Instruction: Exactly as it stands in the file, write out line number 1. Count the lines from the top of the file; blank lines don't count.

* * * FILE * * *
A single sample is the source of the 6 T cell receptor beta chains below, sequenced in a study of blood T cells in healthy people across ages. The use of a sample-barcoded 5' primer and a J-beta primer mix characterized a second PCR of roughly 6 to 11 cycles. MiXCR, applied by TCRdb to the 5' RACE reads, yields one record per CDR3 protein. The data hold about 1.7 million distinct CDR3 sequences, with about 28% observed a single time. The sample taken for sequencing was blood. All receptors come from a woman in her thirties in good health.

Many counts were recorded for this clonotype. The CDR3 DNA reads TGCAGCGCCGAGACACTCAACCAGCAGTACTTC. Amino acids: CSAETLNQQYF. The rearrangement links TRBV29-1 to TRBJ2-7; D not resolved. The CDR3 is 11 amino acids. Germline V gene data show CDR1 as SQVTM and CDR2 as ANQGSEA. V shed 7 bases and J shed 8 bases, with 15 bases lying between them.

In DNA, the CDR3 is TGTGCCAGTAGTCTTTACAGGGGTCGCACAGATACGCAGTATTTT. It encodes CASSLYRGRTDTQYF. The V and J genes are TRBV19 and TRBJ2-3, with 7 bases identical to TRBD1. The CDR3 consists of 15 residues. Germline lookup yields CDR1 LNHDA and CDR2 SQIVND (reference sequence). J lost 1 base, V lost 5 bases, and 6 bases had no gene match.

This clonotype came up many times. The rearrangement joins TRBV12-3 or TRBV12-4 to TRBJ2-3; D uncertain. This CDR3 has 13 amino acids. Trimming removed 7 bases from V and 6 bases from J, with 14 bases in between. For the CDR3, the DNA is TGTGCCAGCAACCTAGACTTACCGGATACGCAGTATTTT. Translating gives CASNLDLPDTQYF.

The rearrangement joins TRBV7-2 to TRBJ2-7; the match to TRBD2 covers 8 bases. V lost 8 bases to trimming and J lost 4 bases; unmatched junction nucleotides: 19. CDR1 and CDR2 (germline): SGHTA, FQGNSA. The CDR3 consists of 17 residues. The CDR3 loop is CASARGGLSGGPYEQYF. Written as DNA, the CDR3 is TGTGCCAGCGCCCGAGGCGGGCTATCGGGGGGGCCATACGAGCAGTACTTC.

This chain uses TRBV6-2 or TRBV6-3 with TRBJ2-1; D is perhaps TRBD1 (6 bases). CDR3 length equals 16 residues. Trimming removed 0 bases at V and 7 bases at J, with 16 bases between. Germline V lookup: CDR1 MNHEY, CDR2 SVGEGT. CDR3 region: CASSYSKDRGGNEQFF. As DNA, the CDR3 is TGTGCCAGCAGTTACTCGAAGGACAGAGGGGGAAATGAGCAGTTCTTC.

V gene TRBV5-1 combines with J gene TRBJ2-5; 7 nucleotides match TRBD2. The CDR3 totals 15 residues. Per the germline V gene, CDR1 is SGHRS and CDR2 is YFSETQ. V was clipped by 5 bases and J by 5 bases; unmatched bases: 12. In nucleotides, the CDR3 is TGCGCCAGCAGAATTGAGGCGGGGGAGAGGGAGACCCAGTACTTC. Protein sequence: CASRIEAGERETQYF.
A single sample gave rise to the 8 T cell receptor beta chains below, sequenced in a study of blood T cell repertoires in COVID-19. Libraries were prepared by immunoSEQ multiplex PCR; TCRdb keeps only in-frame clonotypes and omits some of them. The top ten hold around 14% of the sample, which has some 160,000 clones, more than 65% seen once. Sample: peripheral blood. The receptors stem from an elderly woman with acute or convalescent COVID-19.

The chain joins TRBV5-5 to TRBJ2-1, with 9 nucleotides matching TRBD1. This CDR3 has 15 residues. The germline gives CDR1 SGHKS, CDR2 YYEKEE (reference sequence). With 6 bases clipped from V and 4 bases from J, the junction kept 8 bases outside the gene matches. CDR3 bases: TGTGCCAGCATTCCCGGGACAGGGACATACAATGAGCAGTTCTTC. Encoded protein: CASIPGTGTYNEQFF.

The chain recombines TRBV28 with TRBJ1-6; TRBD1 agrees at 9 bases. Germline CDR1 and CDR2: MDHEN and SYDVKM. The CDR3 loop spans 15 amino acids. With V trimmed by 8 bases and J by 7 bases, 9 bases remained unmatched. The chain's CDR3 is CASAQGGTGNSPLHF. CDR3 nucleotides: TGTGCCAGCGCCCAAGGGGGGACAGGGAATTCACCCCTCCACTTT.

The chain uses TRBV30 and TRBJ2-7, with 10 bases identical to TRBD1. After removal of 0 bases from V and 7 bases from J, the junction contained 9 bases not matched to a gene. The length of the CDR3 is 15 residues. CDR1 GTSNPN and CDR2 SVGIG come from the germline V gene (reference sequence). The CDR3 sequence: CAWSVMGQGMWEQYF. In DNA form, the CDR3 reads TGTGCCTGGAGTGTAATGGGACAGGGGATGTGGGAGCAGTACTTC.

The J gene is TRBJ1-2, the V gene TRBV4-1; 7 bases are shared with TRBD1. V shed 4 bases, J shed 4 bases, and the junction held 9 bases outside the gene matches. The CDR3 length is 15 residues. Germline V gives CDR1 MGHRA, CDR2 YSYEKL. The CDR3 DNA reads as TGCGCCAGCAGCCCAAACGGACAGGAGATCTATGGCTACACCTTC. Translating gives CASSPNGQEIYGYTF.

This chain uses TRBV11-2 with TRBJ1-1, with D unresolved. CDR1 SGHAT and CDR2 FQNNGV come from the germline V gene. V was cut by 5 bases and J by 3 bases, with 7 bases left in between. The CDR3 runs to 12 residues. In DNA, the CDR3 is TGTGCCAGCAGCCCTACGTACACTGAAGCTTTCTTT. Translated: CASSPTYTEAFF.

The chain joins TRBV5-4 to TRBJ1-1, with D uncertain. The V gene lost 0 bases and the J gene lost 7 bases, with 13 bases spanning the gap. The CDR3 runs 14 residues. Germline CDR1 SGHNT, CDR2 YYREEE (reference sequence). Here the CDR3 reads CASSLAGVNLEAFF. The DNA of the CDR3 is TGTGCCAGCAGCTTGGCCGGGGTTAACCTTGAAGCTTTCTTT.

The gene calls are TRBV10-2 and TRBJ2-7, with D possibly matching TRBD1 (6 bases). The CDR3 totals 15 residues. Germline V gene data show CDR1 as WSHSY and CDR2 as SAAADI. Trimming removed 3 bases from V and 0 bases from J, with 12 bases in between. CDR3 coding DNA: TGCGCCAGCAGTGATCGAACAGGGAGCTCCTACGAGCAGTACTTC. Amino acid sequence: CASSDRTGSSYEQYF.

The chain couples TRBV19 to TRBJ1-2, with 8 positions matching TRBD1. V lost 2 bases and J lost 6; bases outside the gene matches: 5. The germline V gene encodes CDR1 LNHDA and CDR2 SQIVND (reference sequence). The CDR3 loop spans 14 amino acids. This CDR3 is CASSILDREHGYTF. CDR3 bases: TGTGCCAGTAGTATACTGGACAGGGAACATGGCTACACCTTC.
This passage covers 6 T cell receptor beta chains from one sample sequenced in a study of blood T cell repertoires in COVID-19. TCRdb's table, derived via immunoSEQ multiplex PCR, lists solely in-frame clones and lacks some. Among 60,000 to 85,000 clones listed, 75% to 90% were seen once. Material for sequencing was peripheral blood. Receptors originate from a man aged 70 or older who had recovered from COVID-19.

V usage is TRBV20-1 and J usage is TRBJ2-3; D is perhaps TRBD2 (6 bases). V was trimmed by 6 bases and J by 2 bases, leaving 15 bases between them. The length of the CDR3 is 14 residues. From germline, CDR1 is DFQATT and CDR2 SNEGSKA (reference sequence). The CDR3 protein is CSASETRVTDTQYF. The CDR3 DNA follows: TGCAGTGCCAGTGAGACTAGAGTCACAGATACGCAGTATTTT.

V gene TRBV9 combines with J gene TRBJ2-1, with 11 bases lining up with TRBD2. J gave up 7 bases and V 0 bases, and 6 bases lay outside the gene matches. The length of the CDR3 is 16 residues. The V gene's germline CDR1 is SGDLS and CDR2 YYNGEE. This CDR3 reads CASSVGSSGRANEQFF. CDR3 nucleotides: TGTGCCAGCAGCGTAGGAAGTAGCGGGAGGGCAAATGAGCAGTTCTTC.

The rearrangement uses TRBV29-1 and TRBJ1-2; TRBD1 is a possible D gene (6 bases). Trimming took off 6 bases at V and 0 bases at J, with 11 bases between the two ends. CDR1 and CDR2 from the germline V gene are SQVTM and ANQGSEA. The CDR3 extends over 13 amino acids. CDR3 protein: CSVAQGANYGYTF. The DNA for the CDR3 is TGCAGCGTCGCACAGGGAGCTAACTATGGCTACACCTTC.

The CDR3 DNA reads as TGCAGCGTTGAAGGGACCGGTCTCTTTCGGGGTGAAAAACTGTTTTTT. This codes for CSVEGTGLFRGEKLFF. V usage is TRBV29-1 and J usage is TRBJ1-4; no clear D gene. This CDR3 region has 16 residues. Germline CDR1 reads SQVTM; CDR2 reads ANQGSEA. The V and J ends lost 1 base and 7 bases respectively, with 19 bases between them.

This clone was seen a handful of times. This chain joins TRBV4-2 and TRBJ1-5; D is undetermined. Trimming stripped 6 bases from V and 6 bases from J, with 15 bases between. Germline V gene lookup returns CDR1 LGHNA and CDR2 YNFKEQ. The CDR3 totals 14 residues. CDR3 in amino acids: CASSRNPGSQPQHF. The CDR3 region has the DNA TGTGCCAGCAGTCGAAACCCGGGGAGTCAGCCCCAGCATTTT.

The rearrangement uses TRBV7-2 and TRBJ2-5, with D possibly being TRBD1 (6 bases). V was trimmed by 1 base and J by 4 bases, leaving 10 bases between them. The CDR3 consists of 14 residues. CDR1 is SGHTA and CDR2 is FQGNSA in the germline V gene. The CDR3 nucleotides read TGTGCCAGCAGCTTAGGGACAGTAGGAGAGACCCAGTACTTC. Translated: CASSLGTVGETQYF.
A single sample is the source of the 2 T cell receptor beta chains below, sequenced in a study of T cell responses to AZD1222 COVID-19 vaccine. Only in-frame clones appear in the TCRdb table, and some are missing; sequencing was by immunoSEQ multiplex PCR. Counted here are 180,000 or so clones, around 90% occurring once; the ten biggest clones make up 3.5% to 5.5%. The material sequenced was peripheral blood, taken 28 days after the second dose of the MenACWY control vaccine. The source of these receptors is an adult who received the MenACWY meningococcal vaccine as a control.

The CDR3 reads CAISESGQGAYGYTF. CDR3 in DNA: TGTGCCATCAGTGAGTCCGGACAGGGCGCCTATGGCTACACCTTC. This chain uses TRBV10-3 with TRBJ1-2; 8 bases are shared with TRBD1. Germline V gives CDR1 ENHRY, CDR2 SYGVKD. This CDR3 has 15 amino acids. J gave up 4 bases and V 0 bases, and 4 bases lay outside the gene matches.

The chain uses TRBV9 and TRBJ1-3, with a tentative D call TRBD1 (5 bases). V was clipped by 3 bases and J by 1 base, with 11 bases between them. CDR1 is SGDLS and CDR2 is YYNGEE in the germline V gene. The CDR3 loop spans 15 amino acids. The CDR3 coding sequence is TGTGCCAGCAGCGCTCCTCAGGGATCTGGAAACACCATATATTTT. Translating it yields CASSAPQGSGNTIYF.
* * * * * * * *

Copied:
A single sample is the source of the 6 T cell receptor beta chains below, sequenced in a study of blood T cells in healthy people across ages. The use of a sample-barcoded 5' primer and a J-beta primer mix characterized a second PCR of roughly 6 to 11 cycles. MiXCR, applied by TCRdb to the 5' RACE reads, yields one record per CDR3 protein. The data hold about 1.7 million distinct CDR3 sequences, with about 28% observed a single time. The sample taken for sequencing was blood. All receptors come from a woman in her thirties in good health.